At a very basic level, the film loses sensitivity after it's maximum exposure has been reached, manifesting as poor contrast, colour shift/cast and other anomalies. You can see reciprocity failure in action if you use, for example, Provia 100F (slide film) for star trails. Set the camera up, trigger the shutter and lock it open for say 6 hours. This exposure time is way, way beyond the film's design intent for correct exposure over a given range. What happens over that long period of time is that the colour shifts to a strong magenta (with Velvia, it is a strong green) and gains contrast. Provia 100F, along with Velvia (used correctly) is a beautiful film with no casts whatsoever. It's what happens when you make very long exposures how the film's design breaks down. It's often exploited by traditional arts students in the street / documentary photography oeuvre.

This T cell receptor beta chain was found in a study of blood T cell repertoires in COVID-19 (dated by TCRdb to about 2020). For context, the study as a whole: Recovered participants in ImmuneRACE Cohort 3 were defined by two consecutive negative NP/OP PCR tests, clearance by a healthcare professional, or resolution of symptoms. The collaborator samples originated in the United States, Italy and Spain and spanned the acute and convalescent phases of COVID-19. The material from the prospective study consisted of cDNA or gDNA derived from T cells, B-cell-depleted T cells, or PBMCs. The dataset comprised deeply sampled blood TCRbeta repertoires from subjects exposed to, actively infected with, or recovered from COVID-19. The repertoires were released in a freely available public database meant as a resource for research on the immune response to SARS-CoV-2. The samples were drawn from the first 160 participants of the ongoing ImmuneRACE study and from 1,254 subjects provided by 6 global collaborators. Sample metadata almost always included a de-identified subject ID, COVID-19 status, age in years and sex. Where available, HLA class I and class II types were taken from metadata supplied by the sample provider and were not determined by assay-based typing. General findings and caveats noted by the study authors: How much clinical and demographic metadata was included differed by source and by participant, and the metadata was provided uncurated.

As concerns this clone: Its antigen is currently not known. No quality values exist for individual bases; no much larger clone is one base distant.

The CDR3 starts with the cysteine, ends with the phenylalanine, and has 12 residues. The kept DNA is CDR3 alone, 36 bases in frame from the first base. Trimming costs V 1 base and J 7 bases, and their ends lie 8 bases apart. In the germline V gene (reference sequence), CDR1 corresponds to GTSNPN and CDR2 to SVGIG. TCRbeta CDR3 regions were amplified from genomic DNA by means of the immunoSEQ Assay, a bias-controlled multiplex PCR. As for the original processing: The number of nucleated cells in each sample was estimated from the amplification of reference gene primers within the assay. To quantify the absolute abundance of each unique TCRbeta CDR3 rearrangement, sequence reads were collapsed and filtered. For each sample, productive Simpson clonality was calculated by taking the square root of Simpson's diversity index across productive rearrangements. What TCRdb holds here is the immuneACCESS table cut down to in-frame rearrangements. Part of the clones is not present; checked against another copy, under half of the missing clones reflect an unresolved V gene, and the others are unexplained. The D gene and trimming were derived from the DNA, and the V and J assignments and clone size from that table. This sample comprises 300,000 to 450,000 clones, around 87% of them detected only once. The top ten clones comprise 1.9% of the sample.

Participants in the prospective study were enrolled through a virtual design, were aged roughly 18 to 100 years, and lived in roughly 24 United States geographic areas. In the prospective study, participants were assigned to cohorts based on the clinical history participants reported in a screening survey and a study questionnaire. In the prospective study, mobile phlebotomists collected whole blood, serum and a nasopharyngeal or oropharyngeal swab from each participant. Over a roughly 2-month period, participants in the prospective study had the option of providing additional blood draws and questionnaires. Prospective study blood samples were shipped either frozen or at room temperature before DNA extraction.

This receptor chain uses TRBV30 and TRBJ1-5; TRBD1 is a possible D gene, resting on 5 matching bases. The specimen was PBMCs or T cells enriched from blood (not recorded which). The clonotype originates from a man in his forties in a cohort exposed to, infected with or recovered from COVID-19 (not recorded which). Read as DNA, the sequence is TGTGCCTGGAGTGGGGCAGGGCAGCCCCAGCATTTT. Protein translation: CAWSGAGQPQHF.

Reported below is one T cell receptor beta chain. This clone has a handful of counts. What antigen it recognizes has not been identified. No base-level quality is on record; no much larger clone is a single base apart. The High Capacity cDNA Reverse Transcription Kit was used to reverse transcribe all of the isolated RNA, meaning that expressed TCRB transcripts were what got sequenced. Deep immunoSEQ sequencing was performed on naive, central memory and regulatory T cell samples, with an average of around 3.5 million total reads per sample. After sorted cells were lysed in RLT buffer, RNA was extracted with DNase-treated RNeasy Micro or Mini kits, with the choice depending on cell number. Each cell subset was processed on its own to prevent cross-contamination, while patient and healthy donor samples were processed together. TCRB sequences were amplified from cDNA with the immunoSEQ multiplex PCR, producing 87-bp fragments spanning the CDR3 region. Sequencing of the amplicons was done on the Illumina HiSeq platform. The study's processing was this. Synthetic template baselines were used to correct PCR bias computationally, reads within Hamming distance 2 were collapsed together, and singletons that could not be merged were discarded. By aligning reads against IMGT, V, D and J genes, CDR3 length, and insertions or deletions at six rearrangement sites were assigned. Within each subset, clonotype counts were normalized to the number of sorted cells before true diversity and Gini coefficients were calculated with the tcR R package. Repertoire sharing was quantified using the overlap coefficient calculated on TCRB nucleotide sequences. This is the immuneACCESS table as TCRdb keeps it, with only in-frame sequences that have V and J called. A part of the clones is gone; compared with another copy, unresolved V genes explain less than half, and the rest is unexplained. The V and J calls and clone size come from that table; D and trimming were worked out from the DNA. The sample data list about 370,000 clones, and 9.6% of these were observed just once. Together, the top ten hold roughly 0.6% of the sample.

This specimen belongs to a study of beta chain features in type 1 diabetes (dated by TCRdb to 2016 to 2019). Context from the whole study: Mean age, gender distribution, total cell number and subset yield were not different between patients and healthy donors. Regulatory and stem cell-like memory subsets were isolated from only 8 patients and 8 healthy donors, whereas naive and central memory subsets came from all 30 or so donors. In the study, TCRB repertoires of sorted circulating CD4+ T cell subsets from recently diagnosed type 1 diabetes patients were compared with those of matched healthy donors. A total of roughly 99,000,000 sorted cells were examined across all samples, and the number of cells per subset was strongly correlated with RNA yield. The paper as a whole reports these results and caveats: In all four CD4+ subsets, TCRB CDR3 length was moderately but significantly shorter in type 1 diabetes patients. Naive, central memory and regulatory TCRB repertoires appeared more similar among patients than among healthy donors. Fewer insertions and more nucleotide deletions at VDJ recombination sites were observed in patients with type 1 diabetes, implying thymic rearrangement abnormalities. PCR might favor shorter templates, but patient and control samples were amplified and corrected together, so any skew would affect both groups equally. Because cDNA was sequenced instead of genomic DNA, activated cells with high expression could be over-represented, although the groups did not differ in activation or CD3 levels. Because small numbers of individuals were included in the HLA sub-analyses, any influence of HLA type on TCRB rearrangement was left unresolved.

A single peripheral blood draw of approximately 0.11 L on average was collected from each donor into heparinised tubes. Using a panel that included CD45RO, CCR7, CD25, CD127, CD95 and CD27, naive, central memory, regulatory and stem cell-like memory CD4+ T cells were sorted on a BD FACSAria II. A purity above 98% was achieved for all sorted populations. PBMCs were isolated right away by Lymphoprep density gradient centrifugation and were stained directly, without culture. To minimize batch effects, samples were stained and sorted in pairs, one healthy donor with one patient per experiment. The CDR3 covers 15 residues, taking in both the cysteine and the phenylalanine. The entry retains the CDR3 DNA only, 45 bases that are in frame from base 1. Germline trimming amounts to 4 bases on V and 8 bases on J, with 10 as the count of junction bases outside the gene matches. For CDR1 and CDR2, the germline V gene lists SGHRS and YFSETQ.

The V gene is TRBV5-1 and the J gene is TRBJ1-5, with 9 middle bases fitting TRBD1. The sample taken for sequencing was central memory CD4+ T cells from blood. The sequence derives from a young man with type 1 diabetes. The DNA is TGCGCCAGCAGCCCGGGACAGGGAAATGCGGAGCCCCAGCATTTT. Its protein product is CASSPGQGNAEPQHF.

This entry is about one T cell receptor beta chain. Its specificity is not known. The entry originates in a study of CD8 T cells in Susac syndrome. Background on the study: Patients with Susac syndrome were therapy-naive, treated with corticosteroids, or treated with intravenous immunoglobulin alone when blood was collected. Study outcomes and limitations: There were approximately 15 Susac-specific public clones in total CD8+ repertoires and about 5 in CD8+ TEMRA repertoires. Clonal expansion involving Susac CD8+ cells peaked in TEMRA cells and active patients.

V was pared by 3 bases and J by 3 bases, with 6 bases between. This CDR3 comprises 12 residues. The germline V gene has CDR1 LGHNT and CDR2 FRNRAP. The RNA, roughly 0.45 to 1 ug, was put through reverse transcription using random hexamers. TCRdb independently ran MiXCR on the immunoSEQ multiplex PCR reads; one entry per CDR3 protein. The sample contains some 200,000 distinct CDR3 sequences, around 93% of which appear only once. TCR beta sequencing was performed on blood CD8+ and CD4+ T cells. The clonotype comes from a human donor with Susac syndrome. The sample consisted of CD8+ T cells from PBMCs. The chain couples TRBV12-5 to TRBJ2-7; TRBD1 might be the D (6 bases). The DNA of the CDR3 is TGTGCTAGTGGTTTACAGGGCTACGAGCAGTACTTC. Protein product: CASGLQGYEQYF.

You can hedge against reciprocity failure by providing additional exposure, but at some stage RF will still creep in. There is no camera that corrects for reciprocity because it is a characteristic of film, not one that a camera has control over (but to some degree, the photographer does, for the same statement above, by providing additional exposure and corrections). RF is a journey of discovery and is well worth experimenting with when you have selected a film you like and which you will use quite often, getting to know how it behaves beyond it's limits is one of the more interesting investigations you can do.